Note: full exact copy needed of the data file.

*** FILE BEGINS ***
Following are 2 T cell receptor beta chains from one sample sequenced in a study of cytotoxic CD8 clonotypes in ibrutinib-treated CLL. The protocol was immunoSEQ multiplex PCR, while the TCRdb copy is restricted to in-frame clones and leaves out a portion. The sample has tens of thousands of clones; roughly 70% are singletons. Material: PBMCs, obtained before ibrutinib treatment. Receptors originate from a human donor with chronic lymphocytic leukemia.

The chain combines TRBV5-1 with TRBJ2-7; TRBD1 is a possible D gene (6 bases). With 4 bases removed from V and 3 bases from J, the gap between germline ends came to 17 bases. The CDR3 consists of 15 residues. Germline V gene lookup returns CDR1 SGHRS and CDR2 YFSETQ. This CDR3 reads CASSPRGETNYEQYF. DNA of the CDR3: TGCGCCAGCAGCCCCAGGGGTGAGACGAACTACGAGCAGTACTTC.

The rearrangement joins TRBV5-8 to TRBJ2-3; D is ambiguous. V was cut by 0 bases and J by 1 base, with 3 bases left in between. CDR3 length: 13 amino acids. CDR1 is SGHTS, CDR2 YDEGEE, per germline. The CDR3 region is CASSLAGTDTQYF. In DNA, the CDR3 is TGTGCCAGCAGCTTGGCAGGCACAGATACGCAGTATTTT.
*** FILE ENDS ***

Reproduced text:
Following are 2 T cell receptor beta chains from one sample sequenced in a study of cytotoxic CD8 clonotypes in ibrutinib-treated CLL. The protocol was immunoSEQ multiplex PCR, while the TCRdb copy is restricted to in-frame clones and leaves out a portion. The sample has tens of thousands of clones; roughly 70% are singletons. Material: PBMCs, obtained before ibrutinib treatment. Receptors originate from a human donor with chronic lymphocytic leukemia.

The chain combines TRBV5-1 with TRBJ2-7; TRBD1 is a possible D gene (6 bases). With 4 bases removed from V and 3 bases from J, the gap between germline ends came to 17 bases. The CDR3 consists of 15 residues. Germline V gene lookup returns CDR1 SGHRS and CDR2 YFSETQ. This CDR3 reads CASSPRGETNYEQYF. DNA of the CDR3: TGCGCCAGCAGCCCCAGGGGTGAGACGAACTACGAGCAGTACTTC.

The rearrangement joins TRBV5-8 to TRBJ2-3; D is ambiguous. V was cut by 0 bases and J by 1 base, with 3 bases left in between. CDR3 length: 13 amino acids. CDR1 is SGHTS, CDR2 YDEGEE, per germline. The CDR3 region is CASSLAGTDTQYF. In DNA, the CDR3 is TGTGCCAGCAGCTTGGCAGGCACAGATACGCAGTATTTT.